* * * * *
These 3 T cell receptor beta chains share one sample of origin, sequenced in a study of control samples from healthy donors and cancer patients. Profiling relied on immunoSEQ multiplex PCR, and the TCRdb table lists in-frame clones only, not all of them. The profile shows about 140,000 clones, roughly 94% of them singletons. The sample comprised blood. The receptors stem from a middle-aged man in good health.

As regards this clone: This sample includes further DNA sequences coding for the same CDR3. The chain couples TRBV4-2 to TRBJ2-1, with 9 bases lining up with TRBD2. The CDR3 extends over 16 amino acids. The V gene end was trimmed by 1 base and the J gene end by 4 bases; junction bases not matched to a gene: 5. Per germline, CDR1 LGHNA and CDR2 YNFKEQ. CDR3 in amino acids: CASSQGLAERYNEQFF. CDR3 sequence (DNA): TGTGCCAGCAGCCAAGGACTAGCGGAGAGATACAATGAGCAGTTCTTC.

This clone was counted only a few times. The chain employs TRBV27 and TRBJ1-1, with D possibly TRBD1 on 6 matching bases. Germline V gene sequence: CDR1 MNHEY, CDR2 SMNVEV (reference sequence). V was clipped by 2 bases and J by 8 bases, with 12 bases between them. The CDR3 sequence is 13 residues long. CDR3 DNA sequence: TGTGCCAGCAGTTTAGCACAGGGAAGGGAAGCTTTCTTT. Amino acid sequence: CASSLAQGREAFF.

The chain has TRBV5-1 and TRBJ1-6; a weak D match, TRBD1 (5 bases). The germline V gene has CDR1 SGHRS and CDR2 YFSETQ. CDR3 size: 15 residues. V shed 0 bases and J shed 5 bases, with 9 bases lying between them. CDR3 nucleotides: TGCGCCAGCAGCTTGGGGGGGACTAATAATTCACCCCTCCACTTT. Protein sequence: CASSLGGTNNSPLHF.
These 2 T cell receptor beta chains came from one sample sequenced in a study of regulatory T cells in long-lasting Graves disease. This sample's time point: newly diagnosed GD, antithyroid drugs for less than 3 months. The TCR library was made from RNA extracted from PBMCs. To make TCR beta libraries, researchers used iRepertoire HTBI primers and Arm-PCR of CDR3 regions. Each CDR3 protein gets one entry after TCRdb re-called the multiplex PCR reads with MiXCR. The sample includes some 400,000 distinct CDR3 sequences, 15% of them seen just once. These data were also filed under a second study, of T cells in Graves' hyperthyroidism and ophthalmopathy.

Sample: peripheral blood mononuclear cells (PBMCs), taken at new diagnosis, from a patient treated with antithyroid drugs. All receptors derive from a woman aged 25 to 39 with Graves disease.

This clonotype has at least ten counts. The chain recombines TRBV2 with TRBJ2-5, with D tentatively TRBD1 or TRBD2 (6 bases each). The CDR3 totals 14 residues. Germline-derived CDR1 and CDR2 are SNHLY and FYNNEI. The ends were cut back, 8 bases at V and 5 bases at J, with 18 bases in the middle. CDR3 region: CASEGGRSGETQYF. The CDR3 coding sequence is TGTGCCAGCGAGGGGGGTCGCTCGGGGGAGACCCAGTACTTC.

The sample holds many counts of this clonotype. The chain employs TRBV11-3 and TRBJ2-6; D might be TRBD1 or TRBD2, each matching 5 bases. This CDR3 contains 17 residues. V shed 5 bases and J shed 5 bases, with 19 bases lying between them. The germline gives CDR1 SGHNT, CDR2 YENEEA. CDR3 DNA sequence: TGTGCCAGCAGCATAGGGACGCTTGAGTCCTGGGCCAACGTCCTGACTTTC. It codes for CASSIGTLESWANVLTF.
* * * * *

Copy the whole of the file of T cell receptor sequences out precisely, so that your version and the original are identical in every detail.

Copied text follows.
These 3 T cell receptor beta chains share one sample of origin, sequenced in a study of control samples from healthy donors and cancer patients. Profiling relied on immunoSEQ multiplex PCR, and the TCRdb table lists in-frame clones only, not all of them. The profile shows about 140,000 clones, roughly 94% of them singletons. The sample comprised blood. The receptors stem from a middle-aged man in good health.

As regards this clone: This sample includes further DNA sequences coding for the same CDR3. The chain couples TRBV4-2 to TRBJ2-1, with 9 bases lining up with TRBD2. The CDR3 extends over 16 amino acids. The V gene end was trimmed by 1 base and the J gene end by 4 bases; junction bases not matched to a gene: 5. Per germline, CDR1 LGHNA and CDR2 YNFKEQ. CDR3 in amino acids: CASSQGLAERYNEQFF. CDR3 sequence (DNA): TGTGCCAGCAGCCAAGGACTAGCGGAGAGATACAATGAGCAGTTCTTC.

This clone was counted only a few times. The chain employs TRBV27 and TRBJ1-1, with D possibly TRBD1 on 6 matching bases. Germline V gene sequence: CDR1 MNHEY, CDR2 SMNVEV (reference sequence). V was clipped by 2 bases and J by 8 bases, with 12 bases between them. The CDR3 sequence is 13 residues long. CDR3 DNA sequence: TGTGCCAGCAGTTTAGCACAGGGAAGGGAAGCTTTCTTT. Amino acid sequence: CASSLAQGREAFF.

The chain has TRBV5-1 and TRBJ1-6; a weak D match, TRBD1 (5 bases). The germline V gene has CDR1 SGHRS and CDR2 YFSETQ. CDR3 size: 15 residues. V shed 0 bases and J shed 5 bases, with 9 bases lying between them. CDR3 nucleotides: TGCGCCAGCAGCTTGGGGGGGACTAATAATTCACCCCTCCACTTT. Protein sequence: CASSLGGTNNSPLHF.
These 2 T cell receptor beta chains came from one sample sequenced in a study of regulatory T cells in long-lasting Graves disease. This sample's time point: newly diagnosed GD, antithyroid drugs for less than 3 months. The TCR library was made from RNA extracted from PBMCs. To make TCR beta libraries, researchers used iRepertoire HTBI primers and Arm-PCR of CDR3 regions. Each CDR3 protein gets one entry after TCRdb re-called the multiplex PCR reads with MiXCR. The sample includes some 400,000 distinct CDR3 sequences, 15% of them seen just once. These data were also filed under a second study, of T cells in Graves' hyperthyroidism and ophthalmopathy.

Sample: peripheral blood mononuclear cells (PBMCs), taken at new diagnosis, from a patient treated with antithyroid drugs. All receptors derive from a woman aged 25 to 39 with Graves disease.

This clonotype has at least ten counts. The chain recombines TRBV2 with TRBJ2-5, with D tentatively TRBD1 or TRBD2 (6 bases each). The CDR3 totals 14 residues. Germline-derived CDR1 and CDR2 are SNHLY and FYNNEI. The ends were cut back, 8 bases at V and 5 bases at J, with 18 bases in the middle. CDR3 region: CASEGGRSGETQYF. The CDR3 coding sequence is TGTGCCAGCGAGGGGGGTCGCTCGGGGGAGACCCAGTACTTC.

The sample holds many counts of this clonotype. The chain employs TRBV11-3 and TRBJ2-6; D might be TRBD1 or TRBD2, each matching 5 bases. This CDR3 contains 17 residues. V shed 5 bases and J shed 5 bases, with 19 bases lying between them. The germline gives CDR1 SGHNT, CDR2 YENEEA. CDR3 DNA sequence: TGTGCCAGCAGCATAGGGACGCTTGAGTCCTGGGCCAACGTCCTGACTTTC. It codes for CASSIGTLESWANVLTF.